College students work with former Indy mayor on sustainable energy plan

Students from the University of Indianapolis and Indiana University-Purdue University are working to answer the question of how Indiana's economy compares in the way of susainable energy production. The first in a series of public meetings throughout Indianapolis was held at UIndy Hall on January 31, 2017. Hosted by former Mayor Greg Ballard, visiting fellow with the Institute of Civic Leadership and Mayoral Archives at UIndy, and moderated by Scott Uecker, General Manager of WICR-FM, the gathering was part of the discussion that will inform the Indiana Advanced Energy Plan that will be presented to the Indiana State Legislature in April. The students are developing a proposal to guide Indiana toward a sustainable energy policy for the next generation.(Photo by D. Todd Moore, University of Indianapolis)

INDIANAPOLIS (WISH) —  A group of college students is working with former Indianapolis Mayor Greg Ballard to design a sustainable energy plan for the state of Indiana. Ten students from the University of Indianapolis and two students from IUPUI are taking part in the internship program.

The students will present their final plan to lawmakers in April.

On Wednesday evening the students will host their second public meeting to get feedback and take questions.

“Our overall goal is to create a cleaner future for Hoosiers. We are millennials. We are the future of this state, and our goal is to clean up our act,” said University of Indianapolis senior Carly Nicholson.

The group is looking at how Indiana produces and uses energy now and how it can do better.

“Really bringing Indiana into the 21st century, regarding where we are powering our state,” said University of Indianapolis junior Rowen Pharrel. “Solar energy, wind energy —  so many different technologies available in the modern market that most of the state just isn’t aware of.”

Ballard said Indiana needs to adapt to changing technology.

“This is one of those issues where frankly, Indiana is — let’s be kind — we are not an energy thought-leader in the nation,” Ballard said. “There’s no reason we shouldn’t be. We have a lot of assets here. We have a lot of talent here that can move the state of energy in Indiana in a different direction.”

Ballard has been working with students to outline their strategy, but he is letting the students come up with their own ideas.

“He’s always pushing us to get out of our comfort zone, express our thoughts. He does believe that the youth and the younger people — their word actually matters,” said Sara Aljabbari, a University of Indianapolis graduate.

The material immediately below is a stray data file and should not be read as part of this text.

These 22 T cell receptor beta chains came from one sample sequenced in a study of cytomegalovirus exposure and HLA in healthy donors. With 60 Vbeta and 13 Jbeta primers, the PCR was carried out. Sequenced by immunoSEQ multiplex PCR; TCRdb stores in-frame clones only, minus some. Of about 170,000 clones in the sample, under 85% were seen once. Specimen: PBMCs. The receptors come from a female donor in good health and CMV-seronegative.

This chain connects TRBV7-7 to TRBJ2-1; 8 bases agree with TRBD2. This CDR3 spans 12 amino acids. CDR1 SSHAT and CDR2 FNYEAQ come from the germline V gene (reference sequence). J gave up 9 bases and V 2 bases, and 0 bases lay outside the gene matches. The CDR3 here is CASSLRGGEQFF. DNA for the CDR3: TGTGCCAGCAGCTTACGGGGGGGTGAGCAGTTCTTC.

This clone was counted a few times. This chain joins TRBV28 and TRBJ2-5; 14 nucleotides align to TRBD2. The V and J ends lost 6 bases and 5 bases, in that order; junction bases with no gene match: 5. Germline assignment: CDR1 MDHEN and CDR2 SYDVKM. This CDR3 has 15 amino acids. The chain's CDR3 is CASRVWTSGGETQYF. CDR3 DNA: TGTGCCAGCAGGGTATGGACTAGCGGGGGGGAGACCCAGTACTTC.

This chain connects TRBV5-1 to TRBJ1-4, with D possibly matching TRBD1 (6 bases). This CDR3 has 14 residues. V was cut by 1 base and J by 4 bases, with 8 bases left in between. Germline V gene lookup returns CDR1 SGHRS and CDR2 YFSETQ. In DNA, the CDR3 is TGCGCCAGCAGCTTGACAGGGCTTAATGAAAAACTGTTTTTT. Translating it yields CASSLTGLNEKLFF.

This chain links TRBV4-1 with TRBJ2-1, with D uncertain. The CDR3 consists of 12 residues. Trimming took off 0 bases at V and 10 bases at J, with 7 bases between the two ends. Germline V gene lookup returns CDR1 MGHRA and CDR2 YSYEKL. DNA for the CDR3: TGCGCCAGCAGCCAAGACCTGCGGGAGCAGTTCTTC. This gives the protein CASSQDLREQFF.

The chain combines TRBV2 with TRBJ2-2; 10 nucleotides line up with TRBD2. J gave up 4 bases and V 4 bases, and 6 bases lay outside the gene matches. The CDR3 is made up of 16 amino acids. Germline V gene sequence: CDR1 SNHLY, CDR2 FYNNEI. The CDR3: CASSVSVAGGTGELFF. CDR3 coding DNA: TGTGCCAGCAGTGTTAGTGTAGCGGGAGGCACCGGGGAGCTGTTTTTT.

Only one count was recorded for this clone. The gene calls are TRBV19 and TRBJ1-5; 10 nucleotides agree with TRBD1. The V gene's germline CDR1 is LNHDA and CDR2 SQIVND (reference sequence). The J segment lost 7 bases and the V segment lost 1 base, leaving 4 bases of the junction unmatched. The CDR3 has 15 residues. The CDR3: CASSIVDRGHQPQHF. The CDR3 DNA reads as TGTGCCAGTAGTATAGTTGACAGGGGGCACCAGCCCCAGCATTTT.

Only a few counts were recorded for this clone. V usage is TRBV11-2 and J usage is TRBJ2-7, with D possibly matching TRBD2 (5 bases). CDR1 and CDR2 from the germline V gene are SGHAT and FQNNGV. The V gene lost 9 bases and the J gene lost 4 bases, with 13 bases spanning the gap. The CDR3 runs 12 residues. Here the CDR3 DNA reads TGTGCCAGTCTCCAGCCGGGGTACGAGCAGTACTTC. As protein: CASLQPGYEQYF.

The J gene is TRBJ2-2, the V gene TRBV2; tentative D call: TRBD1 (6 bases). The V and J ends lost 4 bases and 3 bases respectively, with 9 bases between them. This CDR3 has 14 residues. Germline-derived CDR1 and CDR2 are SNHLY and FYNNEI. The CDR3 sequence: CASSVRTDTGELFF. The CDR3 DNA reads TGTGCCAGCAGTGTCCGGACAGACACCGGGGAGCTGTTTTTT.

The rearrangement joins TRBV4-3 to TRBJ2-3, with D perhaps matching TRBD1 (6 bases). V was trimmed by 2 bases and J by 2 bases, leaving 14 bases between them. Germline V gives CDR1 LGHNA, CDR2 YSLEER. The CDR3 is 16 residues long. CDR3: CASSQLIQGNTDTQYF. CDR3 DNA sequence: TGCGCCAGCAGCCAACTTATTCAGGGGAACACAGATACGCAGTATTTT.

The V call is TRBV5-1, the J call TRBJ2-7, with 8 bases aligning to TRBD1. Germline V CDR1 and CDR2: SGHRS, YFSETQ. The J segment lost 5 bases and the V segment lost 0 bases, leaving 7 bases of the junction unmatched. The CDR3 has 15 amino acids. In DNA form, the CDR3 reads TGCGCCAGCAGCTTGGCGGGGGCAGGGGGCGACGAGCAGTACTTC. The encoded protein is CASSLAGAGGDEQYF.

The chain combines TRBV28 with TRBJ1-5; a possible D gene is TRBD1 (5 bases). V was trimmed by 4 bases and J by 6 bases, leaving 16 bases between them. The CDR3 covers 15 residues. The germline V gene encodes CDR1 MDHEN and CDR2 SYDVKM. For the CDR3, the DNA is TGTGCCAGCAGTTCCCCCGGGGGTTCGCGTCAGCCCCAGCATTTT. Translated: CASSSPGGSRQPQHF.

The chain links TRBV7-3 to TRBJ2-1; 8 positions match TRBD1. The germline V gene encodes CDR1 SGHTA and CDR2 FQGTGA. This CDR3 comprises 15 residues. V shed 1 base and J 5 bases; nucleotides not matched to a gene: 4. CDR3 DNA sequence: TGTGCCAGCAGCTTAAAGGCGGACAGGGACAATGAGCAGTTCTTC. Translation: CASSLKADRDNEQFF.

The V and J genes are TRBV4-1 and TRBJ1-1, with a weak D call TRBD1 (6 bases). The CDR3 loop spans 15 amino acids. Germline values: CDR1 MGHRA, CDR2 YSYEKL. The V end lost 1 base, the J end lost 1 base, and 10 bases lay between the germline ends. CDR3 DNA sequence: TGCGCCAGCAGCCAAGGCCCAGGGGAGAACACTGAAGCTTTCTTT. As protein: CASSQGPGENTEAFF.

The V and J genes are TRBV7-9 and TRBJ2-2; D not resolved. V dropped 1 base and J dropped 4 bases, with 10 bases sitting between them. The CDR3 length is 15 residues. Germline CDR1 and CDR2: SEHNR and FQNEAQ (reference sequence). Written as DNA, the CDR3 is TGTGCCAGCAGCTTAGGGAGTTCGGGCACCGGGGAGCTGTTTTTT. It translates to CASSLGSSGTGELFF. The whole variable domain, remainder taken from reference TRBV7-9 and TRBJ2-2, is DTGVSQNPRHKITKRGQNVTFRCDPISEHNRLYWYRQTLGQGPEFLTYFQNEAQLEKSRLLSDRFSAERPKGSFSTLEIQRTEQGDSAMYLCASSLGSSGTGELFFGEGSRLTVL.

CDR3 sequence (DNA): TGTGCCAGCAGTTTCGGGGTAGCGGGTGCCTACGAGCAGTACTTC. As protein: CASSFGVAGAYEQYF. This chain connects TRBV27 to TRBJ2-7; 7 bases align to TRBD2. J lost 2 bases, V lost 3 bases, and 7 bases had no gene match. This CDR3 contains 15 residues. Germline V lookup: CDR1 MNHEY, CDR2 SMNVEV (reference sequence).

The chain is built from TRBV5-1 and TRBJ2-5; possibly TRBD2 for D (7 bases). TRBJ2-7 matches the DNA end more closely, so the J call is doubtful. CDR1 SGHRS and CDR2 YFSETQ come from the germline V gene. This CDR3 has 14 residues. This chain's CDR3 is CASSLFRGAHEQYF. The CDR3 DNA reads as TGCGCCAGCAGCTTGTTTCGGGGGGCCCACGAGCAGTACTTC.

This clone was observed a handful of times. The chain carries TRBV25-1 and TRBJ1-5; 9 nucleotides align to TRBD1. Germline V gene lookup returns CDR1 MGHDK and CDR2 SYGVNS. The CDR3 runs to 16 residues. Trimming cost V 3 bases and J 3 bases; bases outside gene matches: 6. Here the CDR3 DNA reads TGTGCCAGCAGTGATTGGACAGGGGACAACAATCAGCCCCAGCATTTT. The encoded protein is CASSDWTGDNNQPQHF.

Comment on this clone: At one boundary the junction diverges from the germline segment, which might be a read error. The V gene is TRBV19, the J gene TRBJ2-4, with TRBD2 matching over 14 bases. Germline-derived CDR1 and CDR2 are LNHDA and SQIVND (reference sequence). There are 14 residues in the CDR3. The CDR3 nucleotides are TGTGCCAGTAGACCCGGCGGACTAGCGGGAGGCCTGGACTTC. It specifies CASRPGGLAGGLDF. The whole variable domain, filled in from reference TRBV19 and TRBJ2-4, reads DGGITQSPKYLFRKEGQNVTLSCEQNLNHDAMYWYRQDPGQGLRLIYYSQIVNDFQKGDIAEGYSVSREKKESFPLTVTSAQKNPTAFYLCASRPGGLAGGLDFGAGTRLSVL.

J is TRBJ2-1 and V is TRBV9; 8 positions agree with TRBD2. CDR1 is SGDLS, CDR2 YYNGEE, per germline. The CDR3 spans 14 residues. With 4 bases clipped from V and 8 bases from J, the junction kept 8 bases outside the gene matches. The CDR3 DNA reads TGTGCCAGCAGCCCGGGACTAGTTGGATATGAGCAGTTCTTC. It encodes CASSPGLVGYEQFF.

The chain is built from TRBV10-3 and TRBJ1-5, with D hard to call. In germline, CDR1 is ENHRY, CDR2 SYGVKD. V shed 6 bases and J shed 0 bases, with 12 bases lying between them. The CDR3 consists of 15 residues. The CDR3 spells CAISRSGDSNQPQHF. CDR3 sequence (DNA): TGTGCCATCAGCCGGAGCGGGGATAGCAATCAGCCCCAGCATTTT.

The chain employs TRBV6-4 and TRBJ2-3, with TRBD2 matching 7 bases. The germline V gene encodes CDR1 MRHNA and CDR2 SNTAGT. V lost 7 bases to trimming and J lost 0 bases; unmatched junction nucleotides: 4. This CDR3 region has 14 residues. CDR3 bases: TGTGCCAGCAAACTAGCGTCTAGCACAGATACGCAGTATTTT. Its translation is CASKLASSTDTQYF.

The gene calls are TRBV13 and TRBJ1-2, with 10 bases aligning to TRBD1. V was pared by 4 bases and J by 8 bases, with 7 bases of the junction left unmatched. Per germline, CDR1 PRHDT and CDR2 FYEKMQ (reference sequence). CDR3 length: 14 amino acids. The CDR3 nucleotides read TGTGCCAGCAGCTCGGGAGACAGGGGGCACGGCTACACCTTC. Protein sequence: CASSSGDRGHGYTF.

Ballard said he hopes lawmakers will listen to the students and want to make changes.

“This is the future,” the former mayor said. “These are the people who will be the future, who will be living in our state and in our country for the next 40 to 50 to 60 years. I’m hoping that this is one of those initial steps where people are going to listen to this generation and this group of students and say, ‘Maybe there’s a different path’ or ‘Maybe there’s another way to do this.'”

Ballard said he believes sustainable energy is not just an environmental issue, but a national security issue as well.

“Those who own the energy commodities dictate what happens around the world,” Ballard explained. “Maybe that needs to change. Maybe instead of seeing it as renewable energy, maybe we need to see it as locally-based energy. Maybe we can take care of energy within our own community, within our own state and within our own nation — maybe that makes us all safer.”

While they hope lawmakers put their plan to use, the students said the internship has already made a difference in their lives.

“I’m hoping to continue from here with environmental services,” Nicholson said. “Maybe not specifically energy, but I have found my niche through this internship and kind of where I belong — this realm of energy and communicating scientific ideas.”

“My lifelong goal is to go and build residential homes that are more sustainable to their surroundings,” IUPUI junior Lilian Nguyen said.

The group will host a public meeting at the Carmel Clay Public Library at 6:30 Wednesday evening. You can learn more here.

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